This is the seventh in a series of reports from the EADS media day and the Paris Air Show.
It is becoming increasingly clear that Airbus is almost certain to tap launch aid from its member states (France, Germany, Britain and a miffed Spain) of $4bn-$5bn for launch aid for the A350.
Aviation Week magazine today reported that Sunday, June 28, is the likely day for the first flight of the Boeing 787. Read the story here.
Bloomberg has a good piece on “the $15 billion dilemma” faced by Boeing to respond to the Airbus A350. This story may be found here.
Update, June 20: Flightblogger reports June 30 now targeted for first flight.
Update, June 19: Air Transport World’s Geoffrey Thomas (the 2008 Aerospace Journalist of the Year) spoke with Boeing’s CEO Jim McNerney on the 787 Line 2, and it’s more warning to the IAM. Here is the full ATW Online report:
McNerney: ‘My nerve’ to launch new aircraft programs is ‘spectacularly strong’
“No, No, No!” was the short and emphatic answer from Boeing Chairman, President and CEO Jim McNerney when ATWOnline asked him whether the manufacturer has lost its nerve to launch a new aircraft program after the battering the company took from 787 production glitches. “My nerve remains spectacularly strong,” he said during a conversation this week in Paris. “We did not do the job on the 787 supply chain execution. But we are fools if we do not learn from it. There are things we are going to do very differently going forward.”
This is the fourth in a series of reports from the EADS media day and the Paris Air Show. We will be off-line Wednesday while returning to to USA.
Source: Winds of Change. Rendering of the KC-767 and KC-777.
Source: Catch 4 All: Comparisons of KC-777, KC-30, KC-767, KC-135 footprints.
Boeing held a dedicated tanker briefing Tuesday (June 16) to add detail to the announcement Monday by IDS President Jim Albaugh, who said the company’s tanker program has been remained KC-7A7. This designation reflects the ambiguity of what airplane Boeing will offer: a 767-based or a 777-based aircraft.
The third in series of articles from the EADS media day and the Paris Air Show….
Your competitor has designed a new airplane that promises to be 20% more efficient than yours. You are involved in a costly new airplane program already that is billions of dollars over budget and years late. So hoping to avoid taking on another entirely new airplane program you decide to re-wing yours and hang some new-generation engines on it to be competitive.
That’s what Airbus did when Boeing announced its 787. The popular A330 received a new wing and new engines and called the A350. It was a dud.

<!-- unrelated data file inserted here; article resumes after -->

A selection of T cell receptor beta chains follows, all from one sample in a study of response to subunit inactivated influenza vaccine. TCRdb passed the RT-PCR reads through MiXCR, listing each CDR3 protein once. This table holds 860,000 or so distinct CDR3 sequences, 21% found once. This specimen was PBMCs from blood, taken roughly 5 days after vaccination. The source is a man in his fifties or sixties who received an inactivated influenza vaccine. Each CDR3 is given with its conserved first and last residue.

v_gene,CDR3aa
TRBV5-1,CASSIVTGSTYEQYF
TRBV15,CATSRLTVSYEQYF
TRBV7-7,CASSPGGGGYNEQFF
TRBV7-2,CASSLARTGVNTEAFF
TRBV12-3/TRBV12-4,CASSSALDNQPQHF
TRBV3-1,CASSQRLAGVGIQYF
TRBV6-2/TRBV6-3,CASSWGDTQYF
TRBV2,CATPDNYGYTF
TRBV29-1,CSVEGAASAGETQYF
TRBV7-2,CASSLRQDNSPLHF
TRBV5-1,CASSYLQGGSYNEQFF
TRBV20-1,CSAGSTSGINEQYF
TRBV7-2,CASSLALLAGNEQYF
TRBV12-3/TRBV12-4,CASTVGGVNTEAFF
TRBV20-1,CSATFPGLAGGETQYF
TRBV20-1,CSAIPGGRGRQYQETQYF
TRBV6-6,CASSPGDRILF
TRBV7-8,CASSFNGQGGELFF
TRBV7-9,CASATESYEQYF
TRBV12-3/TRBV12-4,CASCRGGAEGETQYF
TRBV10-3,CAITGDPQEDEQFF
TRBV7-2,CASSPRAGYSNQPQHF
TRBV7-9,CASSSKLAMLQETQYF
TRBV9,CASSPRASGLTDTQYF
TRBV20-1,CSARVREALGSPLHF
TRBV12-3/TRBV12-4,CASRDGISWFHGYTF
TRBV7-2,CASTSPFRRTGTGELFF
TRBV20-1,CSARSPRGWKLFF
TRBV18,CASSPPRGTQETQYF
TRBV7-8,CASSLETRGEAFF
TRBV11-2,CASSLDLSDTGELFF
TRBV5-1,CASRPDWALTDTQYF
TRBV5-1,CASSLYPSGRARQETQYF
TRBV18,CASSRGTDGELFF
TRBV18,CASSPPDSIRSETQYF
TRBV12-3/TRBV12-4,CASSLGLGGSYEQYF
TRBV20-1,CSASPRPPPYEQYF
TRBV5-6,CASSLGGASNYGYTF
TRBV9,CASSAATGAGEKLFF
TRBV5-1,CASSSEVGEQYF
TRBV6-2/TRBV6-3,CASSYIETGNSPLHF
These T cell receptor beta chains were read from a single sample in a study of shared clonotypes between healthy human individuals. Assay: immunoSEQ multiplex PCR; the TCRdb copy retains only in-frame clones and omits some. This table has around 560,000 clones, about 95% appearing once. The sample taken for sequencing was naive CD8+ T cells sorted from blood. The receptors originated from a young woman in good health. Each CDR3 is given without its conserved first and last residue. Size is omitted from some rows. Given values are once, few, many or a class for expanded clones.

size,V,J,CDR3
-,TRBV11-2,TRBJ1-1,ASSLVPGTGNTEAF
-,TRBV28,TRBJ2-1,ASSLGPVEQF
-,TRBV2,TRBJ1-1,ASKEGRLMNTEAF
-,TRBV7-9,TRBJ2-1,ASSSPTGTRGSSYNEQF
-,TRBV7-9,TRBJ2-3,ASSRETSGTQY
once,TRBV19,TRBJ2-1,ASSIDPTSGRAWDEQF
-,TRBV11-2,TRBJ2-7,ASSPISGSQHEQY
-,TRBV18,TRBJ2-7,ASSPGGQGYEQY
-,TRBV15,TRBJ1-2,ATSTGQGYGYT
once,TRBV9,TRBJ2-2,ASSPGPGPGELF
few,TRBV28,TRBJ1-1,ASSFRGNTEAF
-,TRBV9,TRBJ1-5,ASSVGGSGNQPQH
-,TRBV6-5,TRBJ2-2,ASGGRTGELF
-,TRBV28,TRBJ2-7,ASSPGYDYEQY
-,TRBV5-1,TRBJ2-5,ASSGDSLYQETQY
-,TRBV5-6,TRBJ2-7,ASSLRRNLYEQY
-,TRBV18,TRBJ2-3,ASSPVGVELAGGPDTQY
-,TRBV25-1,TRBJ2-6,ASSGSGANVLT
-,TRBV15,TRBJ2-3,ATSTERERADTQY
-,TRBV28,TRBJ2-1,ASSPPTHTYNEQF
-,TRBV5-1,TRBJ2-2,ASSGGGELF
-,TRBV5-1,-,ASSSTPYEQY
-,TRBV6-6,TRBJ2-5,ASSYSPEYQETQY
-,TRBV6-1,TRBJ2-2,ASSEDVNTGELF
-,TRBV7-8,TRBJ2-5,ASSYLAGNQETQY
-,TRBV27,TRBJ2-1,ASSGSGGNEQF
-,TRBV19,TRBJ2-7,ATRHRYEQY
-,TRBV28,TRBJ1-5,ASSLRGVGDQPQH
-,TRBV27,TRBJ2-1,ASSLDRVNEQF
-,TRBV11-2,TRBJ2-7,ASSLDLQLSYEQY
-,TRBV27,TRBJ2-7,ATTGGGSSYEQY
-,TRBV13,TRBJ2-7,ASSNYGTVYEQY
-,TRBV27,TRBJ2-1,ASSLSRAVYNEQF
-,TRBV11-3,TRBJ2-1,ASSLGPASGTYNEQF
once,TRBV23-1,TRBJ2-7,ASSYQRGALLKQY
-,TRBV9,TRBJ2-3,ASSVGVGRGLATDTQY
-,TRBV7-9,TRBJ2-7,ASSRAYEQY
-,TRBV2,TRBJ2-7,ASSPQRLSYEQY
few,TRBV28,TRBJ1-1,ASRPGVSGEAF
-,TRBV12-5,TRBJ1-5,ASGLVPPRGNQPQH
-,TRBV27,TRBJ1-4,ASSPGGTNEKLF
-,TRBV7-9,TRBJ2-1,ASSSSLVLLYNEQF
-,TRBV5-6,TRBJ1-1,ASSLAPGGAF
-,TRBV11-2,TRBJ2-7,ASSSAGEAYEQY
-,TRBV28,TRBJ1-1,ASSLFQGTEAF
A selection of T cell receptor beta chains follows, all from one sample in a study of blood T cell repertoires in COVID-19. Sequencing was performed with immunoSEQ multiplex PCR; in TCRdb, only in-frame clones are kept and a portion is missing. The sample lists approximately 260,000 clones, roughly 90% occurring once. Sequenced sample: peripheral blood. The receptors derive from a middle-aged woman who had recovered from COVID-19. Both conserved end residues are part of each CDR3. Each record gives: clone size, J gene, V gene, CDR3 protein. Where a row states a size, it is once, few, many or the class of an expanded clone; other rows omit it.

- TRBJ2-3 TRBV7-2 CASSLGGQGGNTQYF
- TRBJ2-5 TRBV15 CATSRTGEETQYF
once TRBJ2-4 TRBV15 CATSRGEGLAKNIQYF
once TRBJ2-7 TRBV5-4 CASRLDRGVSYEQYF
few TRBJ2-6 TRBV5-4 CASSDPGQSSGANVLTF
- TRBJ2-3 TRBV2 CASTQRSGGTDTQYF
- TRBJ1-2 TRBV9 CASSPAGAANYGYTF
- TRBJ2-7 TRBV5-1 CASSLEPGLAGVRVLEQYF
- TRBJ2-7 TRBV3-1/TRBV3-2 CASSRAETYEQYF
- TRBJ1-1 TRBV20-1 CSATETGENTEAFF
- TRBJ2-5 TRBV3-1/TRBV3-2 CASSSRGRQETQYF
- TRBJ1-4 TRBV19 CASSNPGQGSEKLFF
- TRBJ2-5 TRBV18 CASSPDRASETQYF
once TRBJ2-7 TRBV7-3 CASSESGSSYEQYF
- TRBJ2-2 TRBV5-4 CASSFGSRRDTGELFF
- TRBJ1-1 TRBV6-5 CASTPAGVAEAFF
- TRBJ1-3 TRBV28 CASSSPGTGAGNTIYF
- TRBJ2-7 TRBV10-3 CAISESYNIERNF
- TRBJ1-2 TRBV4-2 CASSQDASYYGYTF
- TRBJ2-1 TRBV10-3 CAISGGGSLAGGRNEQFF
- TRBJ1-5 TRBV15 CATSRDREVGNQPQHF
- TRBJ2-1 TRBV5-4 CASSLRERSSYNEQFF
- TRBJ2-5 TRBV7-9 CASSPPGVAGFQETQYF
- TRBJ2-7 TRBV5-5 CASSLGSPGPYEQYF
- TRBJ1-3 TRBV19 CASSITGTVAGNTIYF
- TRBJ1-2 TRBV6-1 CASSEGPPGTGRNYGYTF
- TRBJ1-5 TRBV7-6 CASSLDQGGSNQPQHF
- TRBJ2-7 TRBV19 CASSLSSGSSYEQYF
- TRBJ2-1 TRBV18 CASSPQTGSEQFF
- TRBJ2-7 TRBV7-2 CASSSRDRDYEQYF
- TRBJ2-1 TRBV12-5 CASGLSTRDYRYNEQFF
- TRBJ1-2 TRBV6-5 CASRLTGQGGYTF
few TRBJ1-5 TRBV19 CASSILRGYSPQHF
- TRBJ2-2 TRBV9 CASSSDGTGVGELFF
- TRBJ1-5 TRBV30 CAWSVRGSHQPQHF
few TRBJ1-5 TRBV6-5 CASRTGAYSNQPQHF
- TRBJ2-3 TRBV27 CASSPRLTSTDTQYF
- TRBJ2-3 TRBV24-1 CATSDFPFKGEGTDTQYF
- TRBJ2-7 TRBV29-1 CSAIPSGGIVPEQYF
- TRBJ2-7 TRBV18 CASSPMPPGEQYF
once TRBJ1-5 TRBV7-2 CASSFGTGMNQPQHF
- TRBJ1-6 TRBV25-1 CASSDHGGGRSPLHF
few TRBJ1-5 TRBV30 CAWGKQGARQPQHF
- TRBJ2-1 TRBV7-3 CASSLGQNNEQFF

Update, 6:00PM Paris Time:
By now readers probably have seen the news from the Air Show on this topic: Boeing is prepared to offer either a 777-based tanker or a 767-based tanker, depending on the RFP requirements. Bloomberg News has a good summary of the IDS briefing on this topic. It may be found here. As far as the factual reporting goes, we don’t have anything to add to the Bloomberg piece. There is a full tanker briefing tomorrow, at which the media has been promised more detail.
Barring any more downpours like we had today to further dampen the spirits of aviation, we will be there..
This is the second in a series of articles from the EADS Media Day and the Paris Air show….
There was an interesting buzz at the Aerospace Journalist of the Year Awards dinner on the eve of the launch of the Paris Air Show.
Word was circulating that Boeing will announce at its Integrated Defense Systems briefing at 11 am June 15 that the company is prepared to offer the USAF a tanker based on the 777-200F should the new Draft Request for Proposals outline requirements for a larger medium tanker than Boeing’s previous KC-767-200AT offering.
Geoffrey Thomas of Air Transport World was the winner of the Aerospace Journalist of the Year both in his category and of all 14 categories. Jon Ostrower of Flight Global and Niall O’Keefe, also of Flight Global, won in their categories–and we won in our category, Regional Airlines stories.
The first in a series of reports from the EADS media day and the Paris Air Show…..
Airbus will deliver about the same number of airplanes this year as it did in 2008–roughly 480–but the numbers for 2010 and “perhaps” 2011 are much less certain, said EADS CEO Louis Gallois and the company’s annual media day June 13.
Production Line 2 of the Boeing 787 won’t be in Seattle, a candidate for King County Executive told the on-line newspaper, Crosscut Seattle.
King County is where Seattle is located and Boeing’s Commercial Airplane headquarters is in the county. The 787 is assembled across the county line in Snohomish County at the Everett plant, but the 737 line is in King County at Renton.
Fred Jarrett, one of five candidates running in August’s primary, is a Boeing manager and a state senator. Crosscut had this report on the 787:
On coming up with big state subsidies to make sure Boeing’s second 787 production line is built here: “The second line will be elsewhere, in Texas or the South. Boeing is just doing that to have more options. The real question is about future narrow body assembly.” Jarrett claims no inside knowledge, despite all his years at Boeing. But if this is true about the 787 Dreamliner, the state could save itself from undergoing a political maelstrom by pushing for massive tax incentives — just what is now gearing up in the Governor’s office and the Chamber of Commerce.